April 2, 2019
Planting intentions came out last Friday, showing bigger acres for corn, smaller acres for beans, and substantial carryover in both the United States and the world on corn and soybean stocks.
The numbers caused a major breakdown in the corn market. We went back to levels that we haven’t seen since Sept. 18 of last year.
The market opened again Sunday night and so far has held those lows. If we can hold in here it would be good since we are at major support. Funds have carried a heavy short position in the grains and have added to it as the market has vacillated back and forth.
We continue to encourage people to cover their feed needs because they are below the cost of production.
Also we would establish long calls since we are close to planting time. We have a wet spring underway and more precipitation forecast in the future.
These markets have a huge short position in the grains, huge long position in the cattle, and their volatility has been enormous in the livestock in the past few days.
Over the weekend, President Donald Trump stated he may close the border to Mexico for all goods. We do a tremendous amount of trade everyday — both importing and exporting — with Mexico.
They are our No. 2 importer of corn and No. 1 importer of pork.
We in turn buy a lot of the products that are produced in Mexico as both parts and completed items. We need for this market to remain open to maintain trade.
How we deal with the increased immigration from Guatemala, Honduras and El Salvador remains to be seen.
Friday we experienced a volume contract high day in the corn market, which coupled with the low that it made may indicate a very strong bottom. We will have to watch this very closely.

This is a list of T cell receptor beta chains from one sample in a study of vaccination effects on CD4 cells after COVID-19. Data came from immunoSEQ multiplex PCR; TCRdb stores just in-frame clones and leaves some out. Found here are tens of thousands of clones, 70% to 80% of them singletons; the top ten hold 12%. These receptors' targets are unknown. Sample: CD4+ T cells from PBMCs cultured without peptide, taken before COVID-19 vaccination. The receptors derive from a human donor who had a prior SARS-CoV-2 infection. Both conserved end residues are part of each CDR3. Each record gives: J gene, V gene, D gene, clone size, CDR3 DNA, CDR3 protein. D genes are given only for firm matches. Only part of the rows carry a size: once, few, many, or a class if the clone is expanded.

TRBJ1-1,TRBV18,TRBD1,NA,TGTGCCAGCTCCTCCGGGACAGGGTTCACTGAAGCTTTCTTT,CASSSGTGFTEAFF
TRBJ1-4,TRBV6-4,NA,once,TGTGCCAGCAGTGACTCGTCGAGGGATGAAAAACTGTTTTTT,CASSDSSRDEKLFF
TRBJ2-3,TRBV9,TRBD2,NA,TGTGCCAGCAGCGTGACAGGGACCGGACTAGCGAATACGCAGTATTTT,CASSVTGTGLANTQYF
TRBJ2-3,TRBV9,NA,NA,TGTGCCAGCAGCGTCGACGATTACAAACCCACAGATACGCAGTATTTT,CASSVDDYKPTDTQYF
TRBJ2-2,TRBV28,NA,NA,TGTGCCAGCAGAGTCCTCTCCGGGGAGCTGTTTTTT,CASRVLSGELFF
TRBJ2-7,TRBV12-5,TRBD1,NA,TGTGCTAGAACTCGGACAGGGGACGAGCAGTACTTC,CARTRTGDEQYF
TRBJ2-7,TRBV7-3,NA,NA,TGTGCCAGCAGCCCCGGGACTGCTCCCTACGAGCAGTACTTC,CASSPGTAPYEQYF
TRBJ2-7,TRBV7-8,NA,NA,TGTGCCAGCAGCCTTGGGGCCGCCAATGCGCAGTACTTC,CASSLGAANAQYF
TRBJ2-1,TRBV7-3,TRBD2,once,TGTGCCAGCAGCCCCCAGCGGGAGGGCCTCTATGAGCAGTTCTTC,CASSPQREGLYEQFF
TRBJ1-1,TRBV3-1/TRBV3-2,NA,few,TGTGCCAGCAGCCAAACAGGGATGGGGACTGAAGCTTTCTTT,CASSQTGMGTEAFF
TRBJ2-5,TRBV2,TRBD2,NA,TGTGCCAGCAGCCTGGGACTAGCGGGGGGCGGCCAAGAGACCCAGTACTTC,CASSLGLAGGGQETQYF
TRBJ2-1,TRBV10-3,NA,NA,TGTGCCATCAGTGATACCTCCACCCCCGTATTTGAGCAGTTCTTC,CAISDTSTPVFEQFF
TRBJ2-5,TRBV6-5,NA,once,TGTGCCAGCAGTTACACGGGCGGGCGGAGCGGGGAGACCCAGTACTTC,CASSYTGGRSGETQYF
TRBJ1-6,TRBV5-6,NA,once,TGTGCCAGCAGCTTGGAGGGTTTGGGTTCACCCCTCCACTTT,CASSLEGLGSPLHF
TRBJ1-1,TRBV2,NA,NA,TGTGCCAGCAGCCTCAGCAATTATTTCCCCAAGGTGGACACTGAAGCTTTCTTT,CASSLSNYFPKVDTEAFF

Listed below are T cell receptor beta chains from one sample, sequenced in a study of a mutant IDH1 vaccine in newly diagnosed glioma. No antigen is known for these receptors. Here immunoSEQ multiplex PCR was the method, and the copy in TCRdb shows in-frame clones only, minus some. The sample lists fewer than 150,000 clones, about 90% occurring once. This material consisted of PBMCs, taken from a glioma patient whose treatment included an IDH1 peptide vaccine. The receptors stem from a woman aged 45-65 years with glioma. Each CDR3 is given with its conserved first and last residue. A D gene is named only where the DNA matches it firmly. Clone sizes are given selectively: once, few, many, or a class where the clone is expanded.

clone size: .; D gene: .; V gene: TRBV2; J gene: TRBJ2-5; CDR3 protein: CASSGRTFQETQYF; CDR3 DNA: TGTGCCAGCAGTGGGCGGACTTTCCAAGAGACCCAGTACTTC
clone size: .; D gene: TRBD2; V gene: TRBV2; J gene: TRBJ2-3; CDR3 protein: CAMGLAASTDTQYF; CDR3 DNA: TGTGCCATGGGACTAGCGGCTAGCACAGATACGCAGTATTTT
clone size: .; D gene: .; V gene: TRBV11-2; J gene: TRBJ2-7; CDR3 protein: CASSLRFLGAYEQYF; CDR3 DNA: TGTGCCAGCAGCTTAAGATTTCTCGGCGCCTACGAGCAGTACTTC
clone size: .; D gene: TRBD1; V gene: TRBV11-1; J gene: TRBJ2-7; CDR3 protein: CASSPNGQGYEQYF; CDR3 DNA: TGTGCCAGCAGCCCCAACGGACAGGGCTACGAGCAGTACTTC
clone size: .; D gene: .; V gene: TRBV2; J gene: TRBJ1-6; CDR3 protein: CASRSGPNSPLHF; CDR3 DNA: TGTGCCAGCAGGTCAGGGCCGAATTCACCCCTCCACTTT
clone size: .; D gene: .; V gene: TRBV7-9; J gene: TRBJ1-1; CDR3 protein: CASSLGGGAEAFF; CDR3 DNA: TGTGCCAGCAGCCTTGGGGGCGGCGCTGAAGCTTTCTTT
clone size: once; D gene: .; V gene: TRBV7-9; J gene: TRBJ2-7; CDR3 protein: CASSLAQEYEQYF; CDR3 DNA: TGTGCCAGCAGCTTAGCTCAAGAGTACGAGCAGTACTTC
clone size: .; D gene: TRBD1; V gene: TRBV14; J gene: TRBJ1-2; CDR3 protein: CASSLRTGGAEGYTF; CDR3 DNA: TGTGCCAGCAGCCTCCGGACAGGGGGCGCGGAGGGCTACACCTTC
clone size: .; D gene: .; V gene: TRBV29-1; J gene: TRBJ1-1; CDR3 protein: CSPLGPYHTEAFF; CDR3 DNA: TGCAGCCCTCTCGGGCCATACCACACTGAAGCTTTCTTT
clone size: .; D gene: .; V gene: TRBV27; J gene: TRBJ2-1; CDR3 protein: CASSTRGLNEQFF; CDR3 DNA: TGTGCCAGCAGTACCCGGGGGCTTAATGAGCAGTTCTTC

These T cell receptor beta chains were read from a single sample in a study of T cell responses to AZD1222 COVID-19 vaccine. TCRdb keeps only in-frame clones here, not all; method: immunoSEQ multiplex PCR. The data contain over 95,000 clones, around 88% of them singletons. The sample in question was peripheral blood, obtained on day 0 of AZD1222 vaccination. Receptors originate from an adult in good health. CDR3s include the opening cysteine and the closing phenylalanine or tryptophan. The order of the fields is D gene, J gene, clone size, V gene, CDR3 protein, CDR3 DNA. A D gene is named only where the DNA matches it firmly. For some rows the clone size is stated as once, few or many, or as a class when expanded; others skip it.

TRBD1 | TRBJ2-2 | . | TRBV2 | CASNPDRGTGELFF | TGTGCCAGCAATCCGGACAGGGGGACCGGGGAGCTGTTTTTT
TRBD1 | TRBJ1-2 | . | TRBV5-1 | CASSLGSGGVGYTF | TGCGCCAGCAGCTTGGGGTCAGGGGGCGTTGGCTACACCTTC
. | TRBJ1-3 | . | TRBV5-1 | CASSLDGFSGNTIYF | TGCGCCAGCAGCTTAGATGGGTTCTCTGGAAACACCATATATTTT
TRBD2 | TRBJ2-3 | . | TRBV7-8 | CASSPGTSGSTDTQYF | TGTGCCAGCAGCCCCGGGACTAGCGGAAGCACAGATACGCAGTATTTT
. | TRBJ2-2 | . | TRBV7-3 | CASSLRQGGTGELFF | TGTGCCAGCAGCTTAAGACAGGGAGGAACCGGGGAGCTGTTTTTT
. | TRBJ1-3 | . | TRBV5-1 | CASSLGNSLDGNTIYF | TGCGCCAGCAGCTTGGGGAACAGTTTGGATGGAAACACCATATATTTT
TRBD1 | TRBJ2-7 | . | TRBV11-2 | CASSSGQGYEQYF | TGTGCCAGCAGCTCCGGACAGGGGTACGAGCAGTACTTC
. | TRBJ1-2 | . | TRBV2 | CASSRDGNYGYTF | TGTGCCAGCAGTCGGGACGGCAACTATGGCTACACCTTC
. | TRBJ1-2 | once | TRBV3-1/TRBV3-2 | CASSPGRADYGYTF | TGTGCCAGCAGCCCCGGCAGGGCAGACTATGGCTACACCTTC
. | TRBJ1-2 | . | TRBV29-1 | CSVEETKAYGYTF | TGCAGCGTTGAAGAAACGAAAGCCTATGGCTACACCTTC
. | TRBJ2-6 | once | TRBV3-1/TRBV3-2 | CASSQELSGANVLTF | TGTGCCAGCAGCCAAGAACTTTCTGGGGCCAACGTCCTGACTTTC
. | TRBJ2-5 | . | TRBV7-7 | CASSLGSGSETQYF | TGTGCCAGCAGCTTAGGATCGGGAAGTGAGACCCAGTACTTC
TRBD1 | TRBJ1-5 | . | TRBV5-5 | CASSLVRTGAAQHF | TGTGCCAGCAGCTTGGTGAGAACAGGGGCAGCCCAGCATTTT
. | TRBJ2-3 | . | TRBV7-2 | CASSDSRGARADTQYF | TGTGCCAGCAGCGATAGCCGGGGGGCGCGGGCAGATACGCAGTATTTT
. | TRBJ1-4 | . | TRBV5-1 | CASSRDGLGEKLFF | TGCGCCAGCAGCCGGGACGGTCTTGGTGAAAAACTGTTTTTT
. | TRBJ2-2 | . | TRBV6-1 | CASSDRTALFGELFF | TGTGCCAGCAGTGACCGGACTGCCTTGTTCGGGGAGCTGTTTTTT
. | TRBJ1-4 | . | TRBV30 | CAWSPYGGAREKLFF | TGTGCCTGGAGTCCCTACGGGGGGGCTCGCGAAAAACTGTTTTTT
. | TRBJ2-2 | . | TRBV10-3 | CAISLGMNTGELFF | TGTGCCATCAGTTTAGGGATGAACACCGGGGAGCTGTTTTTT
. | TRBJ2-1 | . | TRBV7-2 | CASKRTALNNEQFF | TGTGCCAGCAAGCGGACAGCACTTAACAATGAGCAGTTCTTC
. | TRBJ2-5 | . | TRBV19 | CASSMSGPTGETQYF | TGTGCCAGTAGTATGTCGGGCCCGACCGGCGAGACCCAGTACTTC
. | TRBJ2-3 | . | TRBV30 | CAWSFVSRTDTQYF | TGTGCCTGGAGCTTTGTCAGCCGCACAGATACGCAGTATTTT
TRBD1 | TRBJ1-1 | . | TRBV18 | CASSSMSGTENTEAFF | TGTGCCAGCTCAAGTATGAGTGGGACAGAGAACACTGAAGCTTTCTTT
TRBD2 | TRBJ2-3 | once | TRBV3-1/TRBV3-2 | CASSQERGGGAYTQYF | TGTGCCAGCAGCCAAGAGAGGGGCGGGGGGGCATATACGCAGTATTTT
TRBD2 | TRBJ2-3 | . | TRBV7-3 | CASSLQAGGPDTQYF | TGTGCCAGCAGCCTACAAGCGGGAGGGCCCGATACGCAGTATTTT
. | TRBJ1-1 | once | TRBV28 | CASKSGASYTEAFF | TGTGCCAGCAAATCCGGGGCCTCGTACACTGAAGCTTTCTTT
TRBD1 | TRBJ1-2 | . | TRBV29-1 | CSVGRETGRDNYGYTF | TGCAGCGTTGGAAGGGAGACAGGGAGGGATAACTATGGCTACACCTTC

Beans did not indicate a bottom except for the July contract, which was the volume contract high day.
However, in this market we have a saucer-type top, which indicates we could go to the $8.63¼ low basis July which occurred on Sept. 18.
The April cattle chart went back down to the 100-day moving average, which is at $125.80. Stochastics have run relatively low, and last week both Dunlap and Denison traded cash cattle slightly higher.
On the interior, we have seen cattle trade lower in the Southwest and lower in the Midwest last week. Today, Dunlap is trading quite a bit lower than last week.
The $128 price was good support on April live cattle futures and $121 on June cattle. I feel as if these two levels will be big resistance for those two future months.
Composite box meat came in at 1,239 loads for 22-day-and-up sales; NAFTA 131 loads; and overseas exports 937 — meaning total numbers are good.
We want to watch deferred cattle. If corn would bottom, deferred cattle would probably go on up, feeders would feel pressure and hogs could probably rally.
Funds took profits at the end of the month on their long cattle positions and short corn positions.
Good luck and good marketing.
This weekly report is for informational purposes only and is not to be construed as an offer to sell or a solicitation to buy the commodities listed herein.